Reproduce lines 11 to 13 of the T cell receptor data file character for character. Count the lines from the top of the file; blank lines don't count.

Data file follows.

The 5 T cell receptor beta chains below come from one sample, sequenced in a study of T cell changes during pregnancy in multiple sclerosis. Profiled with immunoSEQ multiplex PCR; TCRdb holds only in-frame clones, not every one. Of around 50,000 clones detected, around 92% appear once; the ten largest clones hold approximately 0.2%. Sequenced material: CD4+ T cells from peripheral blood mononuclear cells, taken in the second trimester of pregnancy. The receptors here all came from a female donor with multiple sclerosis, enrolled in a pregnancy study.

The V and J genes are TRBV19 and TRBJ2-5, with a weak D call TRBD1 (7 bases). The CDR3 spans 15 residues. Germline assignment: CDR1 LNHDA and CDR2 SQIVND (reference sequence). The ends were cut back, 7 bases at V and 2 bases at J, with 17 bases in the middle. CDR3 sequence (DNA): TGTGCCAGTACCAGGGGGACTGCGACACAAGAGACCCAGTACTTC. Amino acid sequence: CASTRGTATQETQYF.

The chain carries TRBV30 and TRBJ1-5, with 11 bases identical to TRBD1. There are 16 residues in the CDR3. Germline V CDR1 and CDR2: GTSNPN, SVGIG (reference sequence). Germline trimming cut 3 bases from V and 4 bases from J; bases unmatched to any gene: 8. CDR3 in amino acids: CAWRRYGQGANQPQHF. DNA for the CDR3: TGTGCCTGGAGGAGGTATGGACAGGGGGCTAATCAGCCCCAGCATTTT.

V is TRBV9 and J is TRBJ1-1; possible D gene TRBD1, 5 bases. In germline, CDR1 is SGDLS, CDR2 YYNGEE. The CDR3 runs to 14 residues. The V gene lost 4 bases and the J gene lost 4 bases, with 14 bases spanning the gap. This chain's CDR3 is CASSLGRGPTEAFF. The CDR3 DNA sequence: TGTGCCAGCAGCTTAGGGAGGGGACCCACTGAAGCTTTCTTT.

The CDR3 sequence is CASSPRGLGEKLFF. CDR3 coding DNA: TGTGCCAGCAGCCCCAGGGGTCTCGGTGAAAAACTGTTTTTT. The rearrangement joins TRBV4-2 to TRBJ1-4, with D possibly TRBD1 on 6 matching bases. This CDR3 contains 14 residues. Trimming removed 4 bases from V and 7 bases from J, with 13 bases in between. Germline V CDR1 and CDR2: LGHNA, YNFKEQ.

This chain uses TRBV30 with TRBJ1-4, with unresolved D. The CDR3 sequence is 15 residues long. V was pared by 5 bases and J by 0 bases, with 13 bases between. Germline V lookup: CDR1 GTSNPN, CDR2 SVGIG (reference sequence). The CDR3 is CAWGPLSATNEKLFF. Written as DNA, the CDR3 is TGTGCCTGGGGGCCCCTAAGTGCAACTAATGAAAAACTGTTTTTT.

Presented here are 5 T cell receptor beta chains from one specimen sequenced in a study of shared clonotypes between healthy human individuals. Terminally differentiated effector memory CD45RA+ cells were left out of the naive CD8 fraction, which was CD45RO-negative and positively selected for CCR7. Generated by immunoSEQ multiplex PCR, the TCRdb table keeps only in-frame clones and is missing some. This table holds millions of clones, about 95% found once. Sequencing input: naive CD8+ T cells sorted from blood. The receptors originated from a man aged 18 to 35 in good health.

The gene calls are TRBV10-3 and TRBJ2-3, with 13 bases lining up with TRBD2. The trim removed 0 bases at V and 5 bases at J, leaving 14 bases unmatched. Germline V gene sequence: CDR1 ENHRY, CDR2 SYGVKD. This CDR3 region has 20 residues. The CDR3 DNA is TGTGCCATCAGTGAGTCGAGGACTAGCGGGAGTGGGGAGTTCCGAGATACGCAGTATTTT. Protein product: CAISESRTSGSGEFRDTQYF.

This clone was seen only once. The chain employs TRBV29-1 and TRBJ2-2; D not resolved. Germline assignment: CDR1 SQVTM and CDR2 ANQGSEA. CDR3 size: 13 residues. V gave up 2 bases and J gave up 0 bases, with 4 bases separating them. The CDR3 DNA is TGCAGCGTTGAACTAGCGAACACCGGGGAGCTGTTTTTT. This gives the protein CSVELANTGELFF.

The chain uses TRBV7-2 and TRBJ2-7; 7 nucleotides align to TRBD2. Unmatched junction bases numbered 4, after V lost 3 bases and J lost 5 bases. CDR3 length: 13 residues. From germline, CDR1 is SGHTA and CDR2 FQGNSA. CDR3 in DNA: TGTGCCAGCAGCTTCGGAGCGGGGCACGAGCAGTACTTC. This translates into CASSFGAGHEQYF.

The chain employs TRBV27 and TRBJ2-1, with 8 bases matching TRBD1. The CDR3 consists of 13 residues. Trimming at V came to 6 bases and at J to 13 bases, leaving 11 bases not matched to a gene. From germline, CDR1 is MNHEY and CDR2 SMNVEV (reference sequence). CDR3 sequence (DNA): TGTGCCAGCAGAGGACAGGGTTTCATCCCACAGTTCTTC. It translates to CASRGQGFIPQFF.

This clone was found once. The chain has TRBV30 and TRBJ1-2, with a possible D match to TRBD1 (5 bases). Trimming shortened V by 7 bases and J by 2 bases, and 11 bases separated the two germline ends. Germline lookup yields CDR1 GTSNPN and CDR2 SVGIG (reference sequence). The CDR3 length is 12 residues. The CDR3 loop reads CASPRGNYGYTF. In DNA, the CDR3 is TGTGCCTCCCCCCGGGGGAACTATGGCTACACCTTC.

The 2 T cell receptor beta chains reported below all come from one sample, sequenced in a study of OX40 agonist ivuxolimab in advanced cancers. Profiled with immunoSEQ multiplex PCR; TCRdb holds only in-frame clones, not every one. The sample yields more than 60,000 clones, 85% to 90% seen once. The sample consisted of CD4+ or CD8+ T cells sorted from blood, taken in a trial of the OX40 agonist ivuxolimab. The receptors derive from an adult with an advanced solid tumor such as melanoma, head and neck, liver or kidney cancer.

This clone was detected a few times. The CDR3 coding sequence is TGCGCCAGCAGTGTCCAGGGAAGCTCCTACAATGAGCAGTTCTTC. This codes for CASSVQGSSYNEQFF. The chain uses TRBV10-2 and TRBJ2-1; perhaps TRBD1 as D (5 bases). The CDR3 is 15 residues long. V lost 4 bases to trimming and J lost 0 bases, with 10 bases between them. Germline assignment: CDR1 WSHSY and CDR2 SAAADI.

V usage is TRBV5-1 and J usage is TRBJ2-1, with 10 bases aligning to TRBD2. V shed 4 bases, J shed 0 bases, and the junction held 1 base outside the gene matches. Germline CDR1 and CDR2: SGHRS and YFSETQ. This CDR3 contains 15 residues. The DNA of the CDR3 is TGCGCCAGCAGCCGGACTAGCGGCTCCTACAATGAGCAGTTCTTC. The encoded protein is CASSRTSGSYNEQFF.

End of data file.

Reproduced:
The chain employs TRBV27 and TRBJ2-1, with 8 bases matching TRBD1. The CDR3 consists of 13 residues. Trimming at V came to 6 bases and at J to 13 bases, leaving 11 bases not matched to a gene. From germline, CDR1 is MNHEY and CDR2 SMNVEV (reference sequence). CDR3 sequence (DNA): TGTGCCAGCAGAGGACAGGGTTTCATCCCACAGTTCTTC. It translates to CASRGQGFIPQFF.

This clone was found once. The chain has TRBV30 and TRBJ1-2, with a possible D match to TRBD1 (5 bases). Trimming shortened V by 7 bases and J by 2 bases, and 11 bases separated the two germline ends. Germline lookup yields CDR1 GTSNPN and CDR2 SVGIG (reference sequence). The CDR3 length is 12 residues. The CDR3 loop reads CASPRGNYGYTF. In DNA, the CDR3 is TGTGCCTCCCCCCGGGGGAACTATGGCTACACCTTC.

The 2 T cell receptor beta chains reported below all come from one sample, sequenced in a study of OX40 agonist ivuxolimab in advanced cancers. Profiled with immunoSEQ multiplex PCR; TCRdb holds only in-frame clones, not every one. The sample yields more than 60,000 clones, 85% to 90% seen once. The sample consisted of CD4+ or CD8+ T cells sorted from blood, taken in a trial of the OX40 agonist ivuxolimab. The receptors derive from an adult with an advanced solid tumor such as melanoma, head and neck, liver or kidney cancer.